My brother, Doug Briere took me there for a drink on my 21st Bday!” wrote Kim Andrew.

“Teen dances at the Legion! ‘Oh those summer nights…'” commented Lee Foster.

Biff Mellon wrote: “First time I got the keys to the car-off to the fair. Too many great times at the Legion Hall to count.”

“American Legion Hall on the corner of Raymond Road and Memorial Rd. My dad’s Exchange Club meetings were there. As were my daughter dance recital rehearsals. The parking lot was used for town hall employee parking as I recall. And, Patti, you are right, this parking lot was used for the Labor Day Fair for years and years. Torn down for Blue Back Square,” wrote Lisa Christensen Petersen.

Courtesy Noah Webster House & West Hartford Historical Society

This week’s photo (at right and in larger size below as well as at the top of this column) may not generate as many firsthand memories, but there are probably some readers who will recall this scene and others who will be able to figure it out.

Who knows where this photo was taken?

When was this photo taken?

What is in this location now?

If you have memories, please share them below.

Thank you to the Noah Webster House & West Hartford Historical Society for providing us with the images. They are always looking for new images to add to the collection. Visit their website at www.noahwebsterhouse.org for more information about membership and programs.

Like what you see here? Click here to subscribe to We-Ha’s newsletter so you’ll always be in the know about what’s happening in West Hartford!

Courtesy Noah Webster House & West Hartford Historical Society

Former American Legion Hall at corner of Isham and Memorial. Courtesy Noah Webster House & West Hartford Historical Society

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6 Comments

  • The only rail bridge over a road I know of that looks like this is at the corner of New Park and New Britain Aves. Looking down New Britain Ave. towards Hartford; South St. under there somewhere on the right. There’s a shopping plaza now behind where the gas station is here, with the wonderful A Dong market. Probably August of 1955.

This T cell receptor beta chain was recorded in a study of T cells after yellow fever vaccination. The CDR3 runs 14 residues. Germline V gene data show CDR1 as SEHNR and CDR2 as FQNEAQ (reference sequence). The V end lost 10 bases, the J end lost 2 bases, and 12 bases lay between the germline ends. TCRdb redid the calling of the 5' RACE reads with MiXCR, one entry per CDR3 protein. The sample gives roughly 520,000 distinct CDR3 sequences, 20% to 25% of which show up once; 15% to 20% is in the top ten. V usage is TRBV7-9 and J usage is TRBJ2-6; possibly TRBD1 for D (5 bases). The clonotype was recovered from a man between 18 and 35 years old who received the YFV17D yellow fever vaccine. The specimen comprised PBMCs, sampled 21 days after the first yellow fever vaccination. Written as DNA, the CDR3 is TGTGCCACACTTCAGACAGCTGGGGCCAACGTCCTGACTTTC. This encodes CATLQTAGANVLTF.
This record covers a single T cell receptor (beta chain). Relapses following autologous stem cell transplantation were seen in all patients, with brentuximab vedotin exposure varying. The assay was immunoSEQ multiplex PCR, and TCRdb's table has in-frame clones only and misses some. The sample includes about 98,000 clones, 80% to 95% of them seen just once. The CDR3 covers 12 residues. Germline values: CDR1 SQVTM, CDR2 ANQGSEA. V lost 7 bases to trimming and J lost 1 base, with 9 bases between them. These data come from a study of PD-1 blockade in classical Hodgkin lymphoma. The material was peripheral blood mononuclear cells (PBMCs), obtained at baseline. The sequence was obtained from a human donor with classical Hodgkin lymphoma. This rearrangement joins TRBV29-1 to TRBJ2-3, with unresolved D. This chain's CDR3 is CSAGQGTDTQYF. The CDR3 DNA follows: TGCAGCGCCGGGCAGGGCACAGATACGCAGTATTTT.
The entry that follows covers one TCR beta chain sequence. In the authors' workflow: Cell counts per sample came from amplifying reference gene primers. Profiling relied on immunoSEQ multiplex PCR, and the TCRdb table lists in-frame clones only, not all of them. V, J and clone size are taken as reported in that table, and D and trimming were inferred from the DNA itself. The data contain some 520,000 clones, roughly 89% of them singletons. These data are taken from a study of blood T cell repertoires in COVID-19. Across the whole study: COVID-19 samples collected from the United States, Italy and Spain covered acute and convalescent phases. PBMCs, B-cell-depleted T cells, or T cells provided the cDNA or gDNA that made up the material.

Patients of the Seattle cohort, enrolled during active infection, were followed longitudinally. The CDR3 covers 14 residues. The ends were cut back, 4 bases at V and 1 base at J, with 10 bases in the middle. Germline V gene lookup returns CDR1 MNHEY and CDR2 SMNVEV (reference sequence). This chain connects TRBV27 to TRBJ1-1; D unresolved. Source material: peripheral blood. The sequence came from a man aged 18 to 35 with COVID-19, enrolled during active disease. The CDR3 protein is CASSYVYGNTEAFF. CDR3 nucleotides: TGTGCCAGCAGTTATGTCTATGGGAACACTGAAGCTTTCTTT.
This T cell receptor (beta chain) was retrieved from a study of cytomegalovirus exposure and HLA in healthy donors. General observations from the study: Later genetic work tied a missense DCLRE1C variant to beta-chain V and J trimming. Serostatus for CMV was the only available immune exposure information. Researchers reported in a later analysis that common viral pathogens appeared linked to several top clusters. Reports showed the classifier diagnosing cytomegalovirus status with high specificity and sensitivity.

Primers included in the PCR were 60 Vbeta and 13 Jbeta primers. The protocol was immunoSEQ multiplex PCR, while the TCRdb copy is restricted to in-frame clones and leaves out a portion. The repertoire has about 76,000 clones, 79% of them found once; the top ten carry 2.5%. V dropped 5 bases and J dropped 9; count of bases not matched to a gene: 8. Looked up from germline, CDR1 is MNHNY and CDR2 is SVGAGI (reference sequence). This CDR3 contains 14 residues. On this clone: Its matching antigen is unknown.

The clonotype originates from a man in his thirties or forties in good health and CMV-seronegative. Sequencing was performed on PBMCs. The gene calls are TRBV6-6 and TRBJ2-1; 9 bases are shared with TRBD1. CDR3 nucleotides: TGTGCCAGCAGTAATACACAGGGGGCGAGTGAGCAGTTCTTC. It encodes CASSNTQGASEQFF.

• The only trestle bridge that comes to mind is over New Britain Ave. The flood of ’55? But where did all that water come from- did Trout Brook reach that far? The brick building on the left looks like Lincoln Dairy, later replaced by a behemoth. Loved their chocolate chip ice cream!

    • Isn’t Piper Brook in that area? Before flood control there was lots of temporary flooding, but this is really deep.

  • My father says it’s the location that everyone correctly recognizes, but that due to the partially submerged panel truck, it’s the aftermath of the Park River flooding that area due to the hurricane of ’38. I’d have guessed the same as everyone else since the location is clear but the only flood photos like that I’ve seen were from the ’55 flood (but in Winchester County).

    • To quote him,
      “The photo must have been taken in the immediate aftermath of the hurricane of 1938. The location is the railroad overpass that runs over New Britain Avenue right where New Park runs into NB Ave. The partially submerged panel truck in the middle of the photo looks to be of about the right vintage. The flooding probably came from the branch of the Park River that runs under New Park.”

  • Looking at the car further behind the truck and to the left, I’m not confident that my father is correct. It doesn’t look like a 1930’s car to me. The clothing in the foreground also doesn’t strike me as 1938 vintage. So I’d cast my vote for the ’55 flood.